With the year’s biggest watch show cancelled, what was previously known as the Salon International de Haute Horlogerie (SIHH) held in Geneva has become a digital platform under the name of Watches and Wonders. The number of newcomers from outside the Richemont Group has grown and altogether, twenty watch brands presented their latest creations with a further ten soon to join.
Although not the same experience as seeing the watches and trying them on, the digital platform has allowed us to take a virtual tour and select some of the strongest designs for 2020. As expected in the current climate, there were fewer ground-breaking innovations but plenty of safe bets including new dial finishes and colour combinations. The exception is Piaget's Altiplano Concept (above) that makes a 2mm thin watch a commercial and very wearable reality.
Cartier, by far the strongest of the Richemont Group’s brands, always dominates the show with a greater presence than any other house and a large number of launches to match. The house’s offering for men focuses on a re-vamp of the long-serving Pasha. For women, Cartier introduces an entirely new design in the form of the Maillon (above). In true Cartier style, the design adds a playful twist to the luxury jewellery watch. Made of chunky gold links and with a variety of diamond-set options, its outstanding feature is the bracelet. The hexagonal links are off-centre as if twisted by a giant force to create an optical illusion. Quite literally a witty twist of the house's codes of elegance, the Maillon oozes Cartier savoir faire and design bravado.
Still focussing on women, Jaeger-LeCoultre presents the all-time classic Reverso with a new burgundy colour dial aptly named the Reverso One Red-Wine (above). This famous Art Deco-style watch first saw light of day in 1931 and remains one of the most enduring watch designs with its characteristic flipping case. Created to protect the glass on British officers' watches from damage by out of control polo balls during the Raj in India, this functional design has barely changed in its 90 years of existence. In this new version, the dial is decorated with a layer of glossy red lacquer over a sun-ray pattern created using the guilloché or engine-turned engraving technique surrounded by two rows of diamonds. While normally associated with a manual-winding movement, this version of the Reverso has a quartz movement for ease of use. The case back is blank leaving space for engraving a personal message while the cradle is decorated with a sun-ray pattern to match the dial.
Hermès joined the Richemont-led show a few years ago after abandoning Baselworld and the change suits this high-end luxury house well. This year Hermès delves into its archives and gives the Cape Cod (above) a raw and almost rough hammered finished called Martelée. Despite its work in progress appearance, a skilful goldsmith is called upon to create this dimpled, knobbly effect on the steel case and dial in which the hand of the maker is very much in evidence. The effect is enhanced with a layer of translucent lacquer tinged with graduated shades of grey. The Cape Cod case shape is formed from two halves of the house’s iconic chaîne d’ancre on anchor chain links, that date way back to 1991 when designer Henri d’Origny was inspired by maritime hardware. Trust Hermès to take an overlooked and unglamorous technique and apply it to an industrial-inspired design to end up with an unexpectedly chic new Cap Cod Martelée.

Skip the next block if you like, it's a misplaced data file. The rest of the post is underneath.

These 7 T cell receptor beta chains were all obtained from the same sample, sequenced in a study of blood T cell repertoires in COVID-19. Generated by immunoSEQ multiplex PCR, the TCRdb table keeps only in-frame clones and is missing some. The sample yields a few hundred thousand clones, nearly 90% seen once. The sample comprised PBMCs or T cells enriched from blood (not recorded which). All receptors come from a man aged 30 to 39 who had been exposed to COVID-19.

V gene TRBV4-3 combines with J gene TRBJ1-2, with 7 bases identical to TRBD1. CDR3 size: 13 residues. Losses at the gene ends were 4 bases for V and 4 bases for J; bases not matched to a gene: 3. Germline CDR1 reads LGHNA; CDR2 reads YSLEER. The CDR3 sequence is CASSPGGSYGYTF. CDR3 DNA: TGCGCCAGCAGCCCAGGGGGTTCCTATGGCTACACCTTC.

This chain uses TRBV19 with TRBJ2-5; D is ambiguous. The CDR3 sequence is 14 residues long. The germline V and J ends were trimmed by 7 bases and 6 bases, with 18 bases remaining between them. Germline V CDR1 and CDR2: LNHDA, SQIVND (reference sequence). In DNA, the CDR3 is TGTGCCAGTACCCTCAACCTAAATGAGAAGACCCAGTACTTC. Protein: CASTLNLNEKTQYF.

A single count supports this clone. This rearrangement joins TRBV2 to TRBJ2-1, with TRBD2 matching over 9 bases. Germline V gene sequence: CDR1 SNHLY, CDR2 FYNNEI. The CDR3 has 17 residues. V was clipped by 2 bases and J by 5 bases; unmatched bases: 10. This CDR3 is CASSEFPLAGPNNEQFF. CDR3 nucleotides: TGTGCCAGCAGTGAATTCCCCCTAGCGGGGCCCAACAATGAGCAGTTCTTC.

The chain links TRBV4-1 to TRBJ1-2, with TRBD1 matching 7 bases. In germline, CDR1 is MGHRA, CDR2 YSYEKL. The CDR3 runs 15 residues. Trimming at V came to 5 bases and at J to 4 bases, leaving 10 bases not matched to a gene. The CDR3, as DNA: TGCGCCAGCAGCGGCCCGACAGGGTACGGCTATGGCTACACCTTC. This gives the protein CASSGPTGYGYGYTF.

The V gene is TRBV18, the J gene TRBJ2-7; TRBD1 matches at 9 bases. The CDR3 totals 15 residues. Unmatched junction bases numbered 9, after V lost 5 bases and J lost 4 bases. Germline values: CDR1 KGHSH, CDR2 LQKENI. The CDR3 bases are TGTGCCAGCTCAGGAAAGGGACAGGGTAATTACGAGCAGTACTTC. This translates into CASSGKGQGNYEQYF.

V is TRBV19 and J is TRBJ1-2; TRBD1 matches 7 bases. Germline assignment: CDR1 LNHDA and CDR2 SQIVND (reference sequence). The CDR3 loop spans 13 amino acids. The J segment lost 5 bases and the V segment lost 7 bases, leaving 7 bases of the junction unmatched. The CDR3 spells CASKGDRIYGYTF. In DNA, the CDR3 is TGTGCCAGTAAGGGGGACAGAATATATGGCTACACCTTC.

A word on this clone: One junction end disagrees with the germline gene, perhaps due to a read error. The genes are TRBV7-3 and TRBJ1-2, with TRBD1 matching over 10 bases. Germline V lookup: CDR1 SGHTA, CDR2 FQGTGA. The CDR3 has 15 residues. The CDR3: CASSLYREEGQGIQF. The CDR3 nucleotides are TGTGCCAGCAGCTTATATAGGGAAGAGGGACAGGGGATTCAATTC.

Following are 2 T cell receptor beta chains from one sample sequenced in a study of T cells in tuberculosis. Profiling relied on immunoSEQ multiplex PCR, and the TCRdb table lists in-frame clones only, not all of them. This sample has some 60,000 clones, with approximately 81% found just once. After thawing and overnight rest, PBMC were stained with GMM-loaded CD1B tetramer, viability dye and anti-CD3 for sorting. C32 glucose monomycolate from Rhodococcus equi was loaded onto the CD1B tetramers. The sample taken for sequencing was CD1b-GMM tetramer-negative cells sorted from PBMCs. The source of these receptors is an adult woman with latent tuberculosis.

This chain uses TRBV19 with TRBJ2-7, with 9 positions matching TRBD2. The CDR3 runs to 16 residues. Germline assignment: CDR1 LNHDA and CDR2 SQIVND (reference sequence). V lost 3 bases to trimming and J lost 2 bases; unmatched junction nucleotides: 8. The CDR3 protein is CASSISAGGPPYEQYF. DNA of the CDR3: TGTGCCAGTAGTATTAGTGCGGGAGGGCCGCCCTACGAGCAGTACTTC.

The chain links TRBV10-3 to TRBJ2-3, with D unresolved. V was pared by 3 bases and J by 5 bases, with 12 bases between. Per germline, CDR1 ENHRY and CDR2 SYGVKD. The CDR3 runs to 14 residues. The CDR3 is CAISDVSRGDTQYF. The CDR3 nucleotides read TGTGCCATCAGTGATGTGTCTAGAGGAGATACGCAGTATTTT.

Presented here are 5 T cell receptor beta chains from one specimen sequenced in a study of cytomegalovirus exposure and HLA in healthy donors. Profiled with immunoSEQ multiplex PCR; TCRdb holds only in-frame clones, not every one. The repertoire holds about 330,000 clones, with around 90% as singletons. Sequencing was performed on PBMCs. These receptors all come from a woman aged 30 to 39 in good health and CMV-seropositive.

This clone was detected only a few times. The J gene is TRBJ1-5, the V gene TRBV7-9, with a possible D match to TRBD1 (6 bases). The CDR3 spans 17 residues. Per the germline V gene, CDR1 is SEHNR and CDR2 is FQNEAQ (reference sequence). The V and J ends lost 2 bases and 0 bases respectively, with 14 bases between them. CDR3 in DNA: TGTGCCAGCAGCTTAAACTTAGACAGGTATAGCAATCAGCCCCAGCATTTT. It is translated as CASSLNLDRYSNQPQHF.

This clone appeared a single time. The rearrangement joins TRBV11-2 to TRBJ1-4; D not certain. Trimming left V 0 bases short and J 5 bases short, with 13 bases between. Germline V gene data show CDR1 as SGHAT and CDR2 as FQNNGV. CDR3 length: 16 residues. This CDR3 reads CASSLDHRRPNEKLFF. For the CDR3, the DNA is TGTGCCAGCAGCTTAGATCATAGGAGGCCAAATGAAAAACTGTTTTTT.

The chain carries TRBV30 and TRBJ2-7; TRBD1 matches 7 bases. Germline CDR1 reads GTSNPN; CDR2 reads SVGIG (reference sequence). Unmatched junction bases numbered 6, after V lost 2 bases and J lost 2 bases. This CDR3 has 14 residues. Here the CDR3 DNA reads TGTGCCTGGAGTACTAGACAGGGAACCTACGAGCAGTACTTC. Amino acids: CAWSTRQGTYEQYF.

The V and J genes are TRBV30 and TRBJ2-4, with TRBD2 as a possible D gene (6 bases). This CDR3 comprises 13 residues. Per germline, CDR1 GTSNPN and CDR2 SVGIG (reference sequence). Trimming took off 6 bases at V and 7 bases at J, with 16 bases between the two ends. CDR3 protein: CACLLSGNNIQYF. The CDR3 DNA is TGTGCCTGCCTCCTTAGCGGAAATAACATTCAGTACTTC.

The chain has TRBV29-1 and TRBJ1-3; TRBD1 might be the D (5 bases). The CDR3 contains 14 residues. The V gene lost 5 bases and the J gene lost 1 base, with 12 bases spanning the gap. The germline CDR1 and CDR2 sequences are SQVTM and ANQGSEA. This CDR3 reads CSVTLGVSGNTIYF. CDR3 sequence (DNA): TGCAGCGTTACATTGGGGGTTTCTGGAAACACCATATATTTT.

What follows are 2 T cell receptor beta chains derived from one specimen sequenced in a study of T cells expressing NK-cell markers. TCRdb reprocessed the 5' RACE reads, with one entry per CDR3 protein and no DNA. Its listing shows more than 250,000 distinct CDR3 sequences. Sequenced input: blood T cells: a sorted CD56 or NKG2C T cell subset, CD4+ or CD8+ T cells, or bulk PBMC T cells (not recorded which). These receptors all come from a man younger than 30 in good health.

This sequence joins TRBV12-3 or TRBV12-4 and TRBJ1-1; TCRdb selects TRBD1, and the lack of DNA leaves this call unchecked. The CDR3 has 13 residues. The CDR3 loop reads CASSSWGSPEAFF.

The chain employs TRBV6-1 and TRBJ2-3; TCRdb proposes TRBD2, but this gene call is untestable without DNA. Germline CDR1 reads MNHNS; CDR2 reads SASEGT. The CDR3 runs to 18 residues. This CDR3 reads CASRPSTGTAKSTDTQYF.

H. Moser & Cie, the niche watchmaker founded in 1828, surprises with a brand new, sportier look for this Swiss house that makes but 1,500 watches a year. The Streamliner Flyback Chronograph Automatic (above) is not just a fresh design but has a new movement that was five years in development in cooperation with AGENHO. The result is the world’s first automatic chronograph with a central display and fly back function. Evoking the fluid lines of the early high speed trains of the 1920’s, the watch is a departure from the more classic looks we expect from this house.
Another house to give its traditional aesthetics something of a shake up is Vacheron Constantin whose Fiftysix (above) embraces a retro 1950’s look with a contemporary touch. The house’s impeccable horological credentials are on show with a version that features a full calendar displaying on the dial the day, date, month and moon phase. A less complex version offers a date window with a self-winding movement.
Borrowing materials from other industries and teaming up with sporting events is a trend we have seen in the watch world and now Panerai takes its turn. The Luminor Luna Rossa GMT (above) features a swatch of technical sail fabric on the dial as used by the Italian Luna Rossa sailing team that will be taking part in the America’s Cup in 2021. The GMT function is a nod to the globe-crossing ways of the sailing boats and with Italian panache, the black DLC case and the texture of the sail cloth make for a handsome and stylish combination.
Piaget returns to its roots with the Altiplano (below), the ultra-slim movement created in 1957. In 2018 Piaget upped the ante and unveiled the Altiplano Ultimate Concept, the thinnest mechanical watch in the world. Today, the concept becomes reality with three different versions of this hand-wound watch that is but 2 mm high, the equivalent thickness of a stack of two credit cards. Too thin to be made in gold, the case is machined from a new cobalt-based alloy that is 2.3 times stronger than gold. Wafer-thin yet able to withstand impacts, the Piaget Altiplano Ultimate Concept is watch that defies the norms and sets new standards in micro engineering and material innovation.